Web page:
Remember when Wikia, Jimmy Wales’ (of Wikipedia fame) for-profit company, tried to build its own search engine and fight Google? Because neither do I.
There seems to be some confusion about what happened between December 2006 and February 2007. Quiet a lot of news outlets started reporting that Jimmy Wales, the founder of Wikipedia, had allegedly announced a search engine project called “Wikisaria” on December 23, 2006, with the aim to rival Google Search. The name would be a combination of “wiki”, the hawaiian word for “quick”, and “asari”, a japanese term for “rummaging search” or “fishing”. Instead of solely relying on computers and algorithms, Wikisaria would let users to see how the search results were generated, and, in a Wiki-like fashion, allow them to modifiy the rankings based on their own knowledge.
If your brain is screaming “SEO spam!” right now: so did mine. If you’re trying to remember how big Google was back then: about ten billion dollars in cash. But back to the story.
The new search engine wouldn’t be part of Wikimedia Foundation, but would be run by Wikia, a for-profit company co-funded by Jimmy Wales in late 2004. Gil Penchan, Wikia CEO back then, later added that Wikia had already raised four million dollars in funding and received an “undisclosed and significant” cash investment by Amazon.com. A german news outlet reported that there would be a collaboration between Wikisaria and YaCy (the independent distributed search engine project). Since the distinction between Wikia and the Wikimedia Foundation wasn’t as clear as it is today, one commenter confused both in this statement:
Why are ads on Wikipedia unthinkable? Because Jimmy Wales is gathering authority and content, waiting for his search project to launch. Don’t be surprised if the Wikipedia contains ads soon after Wikisaria’s ad program launches.
Well, that obviously didn’t happen, and the whole story was a bit different, as the Wikipedia entry now correctly states. What had really happened was that Jimmy Wales had made a passing comment about the possibility of a wiki-based search engine, and The Times (article now paywalled) had published this as an official statement.
Everybody just copied it, often making the typo I hid in the second paragraph – did you notice I wrote “Wikisaria” instead of “Wikiasari”? Well, neither did half of the Internet. The part about Amazon’s support was inaccurate as well, while it is true that there had been a recent investment, it was not specific to the search engine. And the YaCy developers didn’t even know about their alleged cooperation with Wikisaria.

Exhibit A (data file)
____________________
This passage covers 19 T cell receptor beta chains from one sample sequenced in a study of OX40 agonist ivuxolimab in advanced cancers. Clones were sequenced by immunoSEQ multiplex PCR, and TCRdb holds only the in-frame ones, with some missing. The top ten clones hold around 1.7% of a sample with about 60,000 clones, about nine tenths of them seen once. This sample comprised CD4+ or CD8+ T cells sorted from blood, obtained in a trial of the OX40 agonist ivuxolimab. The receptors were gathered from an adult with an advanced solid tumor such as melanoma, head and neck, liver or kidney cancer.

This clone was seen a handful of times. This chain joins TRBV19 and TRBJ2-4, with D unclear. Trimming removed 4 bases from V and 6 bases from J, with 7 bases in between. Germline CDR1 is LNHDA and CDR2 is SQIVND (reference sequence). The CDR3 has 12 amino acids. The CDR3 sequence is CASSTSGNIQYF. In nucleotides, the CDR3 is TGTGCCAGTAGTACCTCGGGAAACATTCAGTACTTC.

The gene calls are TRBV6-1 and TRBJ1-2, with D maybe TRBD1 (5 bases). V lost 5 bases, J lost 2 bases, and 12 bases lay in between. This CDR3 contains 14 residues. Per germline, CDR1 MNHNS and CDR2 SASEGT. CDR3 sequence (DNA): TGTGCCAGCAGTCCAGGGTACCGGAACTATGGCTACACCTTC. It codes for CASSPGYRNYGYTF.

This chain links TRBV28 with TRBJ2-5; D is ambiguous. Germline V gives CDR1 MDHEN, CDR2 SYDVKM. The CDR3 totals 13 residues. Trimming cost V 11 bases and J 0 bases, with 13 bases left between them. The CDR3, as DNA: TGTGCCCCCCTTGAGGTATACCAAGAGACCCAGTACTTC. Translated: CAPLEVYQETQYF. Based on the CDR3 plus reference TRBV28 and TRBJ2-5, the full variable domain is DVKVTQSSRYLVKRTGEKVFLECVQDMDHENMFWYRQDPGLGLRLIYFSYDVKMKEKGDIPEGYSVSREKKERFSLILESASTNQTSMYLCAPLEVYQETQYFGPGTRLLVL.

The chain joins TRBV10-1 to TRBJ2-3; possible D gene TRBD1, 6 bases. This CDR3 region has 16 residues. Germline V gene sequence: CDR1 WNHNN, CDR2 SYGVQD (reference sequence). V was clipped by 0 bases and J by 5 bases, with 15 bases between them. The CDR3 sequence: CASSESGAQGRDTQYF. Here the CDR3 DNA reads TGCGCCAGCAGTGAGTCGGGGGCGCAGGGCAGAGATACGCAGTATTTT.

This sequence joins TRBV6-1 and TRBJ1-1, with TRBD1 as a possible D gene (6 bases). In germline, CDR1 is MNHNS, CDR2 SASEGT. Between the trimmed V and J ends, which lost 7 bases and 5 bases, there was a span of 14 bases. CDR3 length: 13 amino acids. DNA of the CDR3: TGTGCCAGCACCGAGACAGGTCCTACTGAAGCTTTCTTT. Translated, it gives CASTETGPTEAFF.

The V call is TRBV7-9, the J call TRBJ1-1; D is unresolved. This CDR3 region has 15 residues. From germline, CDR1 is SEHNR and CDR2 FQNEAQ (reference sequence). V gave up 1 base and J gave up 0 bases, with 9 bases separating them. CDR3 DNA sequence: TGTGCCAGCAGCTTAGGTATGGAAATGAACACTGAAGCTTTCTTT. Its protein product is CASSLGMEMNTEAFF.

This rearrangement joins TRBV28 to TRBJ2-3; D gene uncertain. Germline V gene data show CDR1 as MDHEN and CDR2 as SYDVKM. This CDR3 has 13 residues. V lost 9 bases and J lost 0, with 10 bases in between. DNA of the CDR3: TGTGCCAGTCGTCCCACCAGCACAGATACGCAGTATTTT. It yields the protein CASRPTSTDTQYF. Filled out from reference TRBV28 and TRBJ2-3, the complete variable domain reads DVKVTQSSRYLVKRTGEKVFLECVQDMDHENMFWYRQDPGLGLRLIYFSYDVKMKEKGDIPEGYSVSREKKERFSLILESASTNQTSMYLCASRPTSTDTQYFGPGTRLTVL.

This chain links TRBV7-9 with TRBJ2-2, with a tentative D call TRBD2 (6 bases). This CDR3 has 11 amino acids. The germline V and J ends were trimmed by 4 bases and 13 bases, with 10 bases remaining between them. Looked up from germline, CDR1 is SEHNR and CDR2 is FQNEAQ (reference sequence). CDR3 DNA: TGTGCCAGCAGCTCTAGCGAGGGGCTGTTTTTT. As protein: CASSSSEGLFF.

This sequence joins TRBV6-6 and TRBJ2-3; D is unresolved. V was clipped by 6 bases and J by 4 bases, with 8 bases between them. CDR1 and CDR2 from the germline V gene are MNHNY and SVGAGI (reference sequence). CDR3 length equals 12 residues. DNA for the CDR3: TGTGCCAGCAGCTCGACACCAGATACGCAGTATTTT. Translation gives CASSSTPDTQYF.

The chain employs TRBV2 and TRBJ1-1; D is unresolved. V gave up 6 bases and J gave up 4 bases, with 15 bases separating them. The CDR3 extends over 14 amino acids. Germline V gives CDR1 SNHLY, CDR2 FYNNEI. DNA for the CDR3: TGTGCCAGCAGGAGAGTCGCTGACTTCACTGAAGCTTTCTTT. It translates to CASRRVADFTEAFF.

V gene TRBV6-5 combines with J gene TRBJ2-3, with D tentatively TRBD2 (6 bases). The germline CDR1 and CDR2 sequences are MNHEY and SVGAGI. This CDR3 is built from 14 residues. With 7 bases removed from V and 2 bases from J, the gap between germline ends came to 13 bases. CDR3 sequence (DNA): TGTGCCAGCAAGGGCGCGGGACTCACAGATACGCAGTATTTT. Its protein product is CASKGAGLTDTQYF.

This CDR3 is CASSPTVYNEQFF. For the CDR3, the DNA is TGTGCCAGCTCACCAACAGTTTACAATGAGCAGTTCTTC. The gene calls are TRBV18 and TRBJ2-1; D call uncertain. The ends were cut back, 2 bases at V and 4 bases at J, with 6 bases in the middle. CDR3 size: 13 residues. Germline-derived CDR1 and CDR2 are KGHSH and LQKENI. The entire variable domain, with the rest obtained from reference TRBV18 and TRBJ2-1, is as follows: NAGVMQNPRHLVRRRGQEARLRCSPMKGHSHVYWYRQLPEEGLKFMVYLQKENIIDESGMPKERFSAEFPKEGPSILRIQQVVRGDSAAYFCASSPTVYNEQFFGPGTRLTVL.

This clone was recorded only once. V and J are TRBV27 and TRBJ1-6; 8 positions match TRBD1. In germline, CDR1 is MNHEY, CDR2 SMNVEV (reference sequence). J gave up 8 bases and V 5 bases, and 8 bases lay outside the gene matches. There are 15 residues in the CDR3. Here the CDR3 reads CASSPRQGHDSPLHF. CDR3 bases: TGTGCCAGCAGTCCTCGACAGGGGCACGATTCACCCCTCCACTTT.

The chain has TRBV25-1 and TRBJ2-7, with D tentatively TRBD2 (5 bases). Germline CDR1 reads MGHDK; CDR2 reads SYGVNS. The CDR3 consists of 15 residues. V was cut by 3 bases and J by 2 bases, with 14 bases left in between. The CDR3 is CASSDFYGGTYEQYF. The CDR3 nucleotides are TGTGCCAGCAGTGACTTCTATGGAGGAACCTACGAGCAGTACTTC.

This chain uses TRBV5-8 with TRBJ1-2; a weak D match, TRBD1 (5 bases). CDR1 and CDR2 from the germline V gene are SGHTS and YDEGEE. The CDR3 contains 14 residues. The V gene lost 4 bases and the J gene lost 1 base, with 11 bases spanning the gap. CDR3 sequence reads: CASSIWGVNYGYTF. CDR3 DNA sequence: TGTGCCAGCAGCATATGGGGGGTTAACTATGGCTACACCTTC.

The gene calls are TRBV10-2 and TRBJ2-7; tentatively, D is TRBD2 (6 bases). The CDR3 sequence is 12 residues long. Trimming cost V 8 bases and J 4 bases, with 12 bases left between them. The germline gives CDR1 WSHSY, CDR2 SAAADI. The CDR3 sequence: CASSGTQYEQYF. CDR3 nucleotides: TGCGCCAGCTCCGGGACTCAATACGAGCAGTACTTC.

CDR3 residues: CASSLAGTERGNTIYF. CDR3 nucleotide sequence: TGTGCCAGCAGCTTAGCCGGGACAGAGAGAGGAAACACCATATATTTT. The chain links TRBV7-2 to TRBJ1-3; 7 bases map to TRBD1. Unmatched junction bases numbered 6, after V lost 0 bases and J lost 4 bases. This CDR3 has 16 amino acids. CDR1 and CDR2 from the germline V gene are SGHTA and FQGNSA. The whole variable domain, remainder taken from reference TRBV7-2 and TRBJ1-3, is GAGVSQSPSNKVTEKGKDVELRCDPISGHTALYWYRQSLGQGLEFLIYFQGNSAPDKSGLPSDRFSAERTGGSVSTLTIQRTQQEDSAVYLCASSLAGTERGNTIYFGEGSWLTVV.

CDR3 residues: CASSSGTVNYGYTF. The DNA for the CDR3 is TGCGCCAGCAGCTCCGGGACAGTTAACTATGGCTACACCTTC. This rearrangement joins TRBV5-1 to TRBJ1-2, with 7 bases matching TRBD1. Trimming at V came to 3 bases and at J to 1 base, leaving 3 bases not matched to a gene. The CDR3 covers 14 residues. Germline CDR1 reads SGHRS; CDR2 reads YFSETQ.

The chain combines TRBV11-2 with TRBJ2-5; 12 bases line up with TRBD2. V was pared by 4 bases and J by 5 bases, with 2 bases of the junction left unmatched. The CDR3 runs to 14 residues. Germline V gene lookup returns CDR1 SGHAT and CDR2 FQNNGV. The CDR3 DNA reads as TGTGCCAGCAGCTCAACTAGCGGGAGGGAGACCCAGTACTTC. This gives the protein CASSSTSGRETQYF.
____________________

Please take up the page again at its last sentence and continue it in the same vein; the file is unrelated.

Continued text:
Instead of maybe clarifying the whole thing as just being an idea, Wikia decided to actually build the wiki-based search engine everyone was now talking about. On January 31, 2007, Wales formally announced “Wikia Search” at a talk at the New York University, stating that online search should be open, transparent, participatory, and democratic. The original target was to take over five percent of the search market. The mission statement was that online search was “broken for the same reason that proprietary software is always broken: lack of freedom, lack of community, lack of accountability, lack of transparency.”
On Christmas Eve 2007, Jimmy Wales gave the world the gift of a “private pre-alpha”. In June 2008, the possibility to rate, edit, enhance and delete results was added. In March 2009 the project was dead. Just about 10,000 unique users per month had been using the search engine during the last couple of months of its existence. After its shutdown, the Wikia Search page redirected users to wikianswers.
Why did this happen? The following piece of a major rant, which was published just after the first news reports in January 2007, probably explains most of if:
(..) Wikipedia already manages links in its wiki entries but to get beyond just being a portal with a few carefully managed links (..) they’ve actually got to manage the entire web. Doing that takes a lot of people. Multiply users and you multiply disputes. Multiply disputes and you multiply mods and wikiwars and all the rest. And as a commercial project, Wikisaria may not be able to get away with living off the unpaid work of volunteers nearly as much. (..) Wikisaria may be a paradigm change (..) but it will still have to compete against a search engine market against the dominant Google, the ascending Microsoft Live Search and the increasingly puglistic Ask.com. (..) Your average user is not going to wait around for a search engine to work the way he or she wants it to. They’ll just go right back to the one they were using before and Wikisaria will become the Linux of internet search engine, a hobbyist’s fixation with limited real world value.
Together with Wikia Search, we didn’t only loose another search engine contender, but also a social network service called “foowi” and another Wiki called “mini articles”. Foowi allowed users to create a profile, share their information and status, upload pictures and manage a list of friends. Mini articles were short, user-editable Wiki pages about a single topic which were intergrated into the search engine. Some feared this could open the possibility of Wikia Search becoming something like a for-profit Wikipedia, but the Wikimedia Foundation never actually thought of it as a threat.
One last, interesting fact: despite Wikia being a for-profit company with its own budget and infrastructure, the Wikia Search default index was running on servers owned and operated by the Internet Systems Consortium, a non-profit corporation usually known for developing the BIND DNS server software and running the DNS “F” root server.